It Takes Risk To Make Iconic Products. And A Focus On Not Merely Appeasing Customers
"Nice post, and sure to get some (many) of the folks who've called you a "Nokia apologist" to pull back their ears to listen a bit.--
A point you might have said, but might have been lost in the depth of words you used:-
It takes risk to make iconic products. You have to have belief that the product is going to be above expectations, even in a broken state. There's the vision and execution needed to pull it off.
And a focus on not merely appeasing customers, but believing that you know better than they what they'd want.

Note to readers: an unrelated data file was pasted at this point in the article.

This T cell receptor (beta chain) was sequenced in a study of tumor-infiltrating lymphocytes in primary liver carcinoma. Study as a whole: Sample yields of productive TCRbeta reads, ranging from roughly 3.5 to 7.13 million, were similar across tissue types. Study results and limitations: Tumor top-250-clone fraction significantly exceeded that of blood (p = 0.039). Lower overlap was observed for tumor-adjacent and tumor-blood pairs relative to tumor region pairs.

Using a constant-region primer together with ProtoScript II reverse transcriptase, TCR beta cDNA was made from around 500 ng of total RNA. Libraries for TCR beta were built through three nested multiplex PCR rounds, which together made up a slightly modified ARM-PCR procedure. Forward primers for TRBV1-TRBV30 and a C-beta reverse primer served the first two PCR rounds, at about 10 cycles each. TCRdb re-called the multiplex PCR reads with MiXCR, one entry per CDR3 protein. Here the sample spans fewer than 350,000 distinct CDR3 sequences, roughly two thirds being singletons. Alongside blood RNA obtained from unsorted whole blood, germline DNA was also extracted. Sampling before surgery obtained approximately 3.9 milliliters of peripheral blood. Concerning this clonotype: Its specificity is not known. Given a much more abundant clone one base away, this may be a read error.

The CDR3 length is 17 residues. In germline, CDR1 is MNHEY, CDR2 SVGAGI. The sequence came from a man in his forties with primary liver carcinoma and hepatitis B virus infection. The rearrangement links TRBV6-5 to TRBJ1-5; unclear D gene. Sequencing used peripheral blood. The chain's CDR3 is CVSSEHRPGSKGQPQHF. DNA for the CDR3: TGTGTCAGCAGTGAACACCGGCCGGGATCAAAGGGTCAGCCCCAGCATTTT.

Nokia, for all of its battling on several fronts (to pull your analogy), might have stopped believing in the higher ranks that they can risk their icon and win.
Unlike a company like Palm who didn't have the means to fund their risk, Nokia folded theirs. That speaks of something that new blood, and probably a decline to the pack, can only rectify - if at all.
*I resent the comment about the N97's keyboard - though I know where others are coming from in not liking it. It really was a risk - and a good one that works nicely."
-Antoine RJ Wright, in reply to Undesirable at Any Price? What happened to Nokia, who invented the smartphone by tomiahonen
Originally published on my personal blog here